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Primary source essay

This 3000-word source-based essay focuses on one primary source to shed light on material evaluation in the Enlightenment. To achieve this, the essay will also draw on other primary and secondary sources.

The essay will be marked using the usual history-specific marking criteria for written work. That said, a primary-source essay is a particular type of essay that calls for specific tasks that are not relevant to all other essays.

Like any other essay, this one needs to be an argument--it needs to state a thesis and make a case for that thesis. Unlike other essays, the argument of this essay will centre on a primary source. More details on the task are below.

The thesis. This needs to be related to the theme of the module, namely material evaluation in the Enlightenment. Beyond that, you are free to choose a topic as a function of your own knowledge and interests. It may help to consider some of the theses we have encountered in the secondary readings, such as Emma Spary's thesis that botanical expertise replaced scholarly expertise as the main way of evaluating coffee in France around 1700; or William Ashworth's thesis that the hydrometer was part of the political struggle between producers and the state in eighteenth-century Britain. Your thesis will probably be less ambitious than these, given the constraints of the assignment. But you may find these theses (by Spary, Ashworth, and the other historians we have read) a useful model to follow. The note under 'Contextualise' below may also be useful.

The primary source. This may be any primary source related to material evaluation in the Enlightenment. The one limitation is that it cannot be one of the primary sources we have discussed in detail in seminars, such as Robert Boyle's 1675 article on gold assaying in the Phil. Trans., or Henry Drax's instructions on the management of a Barbadian sugar plantation. More precisely, you cannot choose the passages from these sources that we discussed in detail in class. For example, you may choose the sections on beer in Leadbetter's Royal Gauger, but not the sections on the distillery. The source may be a written document, but it may also be an object, diagram, painting, or any other historical artefact that sheds light on the past.

Finding a primary source. One way to find the source is through a relevant secondary source. If you are interested in connoisseurship in the fine arts, for example, you might look through the Warwick library catalogue for books on this topic related to the eighteenth century. You might then find, for example, Carol Gibson-Wood's book Jonathan Richardson: Art Theorist of the English Enlightenment, which in turn discusses many relevant primary sources. Another approach is to start with the primary sources themselves by searching through collections of relevant sources. Examples are:

The online archive of the Philosophical Transactions of the Royal Society of London

Early English Books Online, a database of early modern English texts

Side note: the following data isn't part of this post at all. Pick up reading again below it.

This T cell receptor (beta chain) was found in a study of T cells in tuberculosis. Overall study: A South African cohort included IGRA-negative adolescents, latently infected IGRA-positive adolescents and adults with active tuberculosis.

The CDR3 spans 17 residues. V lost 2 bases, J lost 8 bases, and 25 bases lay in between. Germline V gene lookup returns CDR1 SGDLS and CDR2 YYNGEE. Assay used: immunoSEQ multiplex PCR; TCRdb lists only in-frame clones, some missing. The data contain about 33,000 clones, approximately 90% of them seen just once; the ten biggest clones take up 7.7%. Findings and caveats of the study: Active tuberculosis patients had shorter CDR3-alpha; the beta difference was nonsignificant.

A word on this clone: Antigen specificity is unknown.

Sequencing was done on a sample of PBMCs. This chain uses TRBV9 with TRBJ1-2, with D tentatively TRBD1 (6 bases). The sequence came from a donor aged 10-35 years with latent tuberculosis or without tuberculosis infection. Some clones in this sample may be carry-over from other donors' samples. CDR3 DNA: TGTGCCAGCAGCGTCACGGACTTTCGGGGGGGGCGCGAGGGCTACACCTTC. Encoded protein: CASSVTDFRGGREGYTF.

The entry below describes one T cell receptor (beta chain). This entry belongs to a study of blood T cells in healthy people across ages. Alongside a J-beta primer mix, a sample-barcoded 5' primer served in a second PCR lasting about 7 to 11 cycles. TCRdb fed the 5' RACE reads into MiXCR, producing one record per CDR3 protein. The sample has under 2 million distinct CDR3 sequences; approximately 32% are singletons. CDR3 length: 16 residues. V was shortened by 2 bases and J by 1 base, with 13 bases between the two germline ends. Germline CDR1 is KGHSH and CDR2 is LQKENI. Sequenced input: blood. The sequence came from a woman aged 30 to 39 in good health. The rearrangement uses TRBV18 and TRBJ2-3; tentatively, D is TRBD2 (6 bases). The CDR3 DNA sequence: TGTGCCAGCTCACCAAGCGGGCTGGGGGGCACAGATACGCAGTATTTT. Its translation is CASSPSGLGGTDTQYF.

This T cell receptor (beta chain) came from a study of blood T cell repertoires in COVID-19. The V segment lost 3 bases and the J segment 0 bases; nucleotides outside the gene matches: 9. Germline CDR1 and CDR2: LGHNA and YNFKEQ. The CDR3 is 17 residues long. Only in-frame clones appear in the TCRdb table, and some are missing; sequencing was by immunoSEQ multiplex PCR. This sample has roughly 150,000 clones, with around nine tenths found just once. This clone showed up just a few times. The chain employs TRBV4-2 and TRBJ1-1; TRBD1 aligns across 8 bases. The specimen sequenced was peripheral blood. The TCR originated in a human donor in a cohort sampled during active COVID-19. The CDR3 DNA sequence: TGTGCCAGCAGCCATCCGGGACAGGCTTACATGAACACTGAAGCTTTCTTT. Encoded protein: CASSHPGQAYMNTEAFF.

The online archive of the English East India Company

Eighteenth-century encyclopaedias, such as Chambers' Cyclopaedia, the fourth edition of which has been digitised

The catalogues of public museums, such as the Oxford Museum for the History of Science and the British Museum

Virtual exhibitions, such as the Intoxicating Spaces exhibition or the Sugar and the Visual Imagination exhibition

Analysing the primary source. Analysing primary sources is more an art than a science, and there are no hard-and-fast rules about how to do it. However, for the purpose of this essay you should do at least the following:

Interpret. Decipher the source so that it can be understood by a non-specialist audience. This may mean explaining technical terms, rephrasing complicated sentences, identifying rhetorical devices or figures of speech, or (for long texts) summarising the argument or narrative.

Explain. Get behind the source to understand its conditions of production. Who was the author? Who was the intended audience? Why, when, how, and where was the source made? Which genre does it belong to (encyclopaedia article, scientific article, merchant correspondence...) and how does it fit into the history of that genre?

Contextualise. Relate the source to wider historical developments of the kind that we have covered in the module, such as the the growth of the fiscal-military state, the growth of a consumer culture, and the outbreak of the French Revolution.

The essay could be structured around these three tasks, with one section on each - but it does not need to be. The important thing is to do these three things as part of your research, and to integrate them into your argument.

Other sources. Although the essay should be centred on one primary source, it does not need to be limited to that source. Indeed, you will need to draw on other primary and secondary sources to make sense of the primary source that you focus on. The expectation is that you will draw on five (or more) secondary sources and one (or more) additional primary sources. The secondary sources can be made of books, book chapters, journal articles, or chapters in edited collections.

Meeting with tutor. All students are strongly encouraged to meet the tutor (during office hours) to discuss their choice of primary source. This meeting can take place any time in term 2 before the essay deadline, but should be around the time you decide upon that source.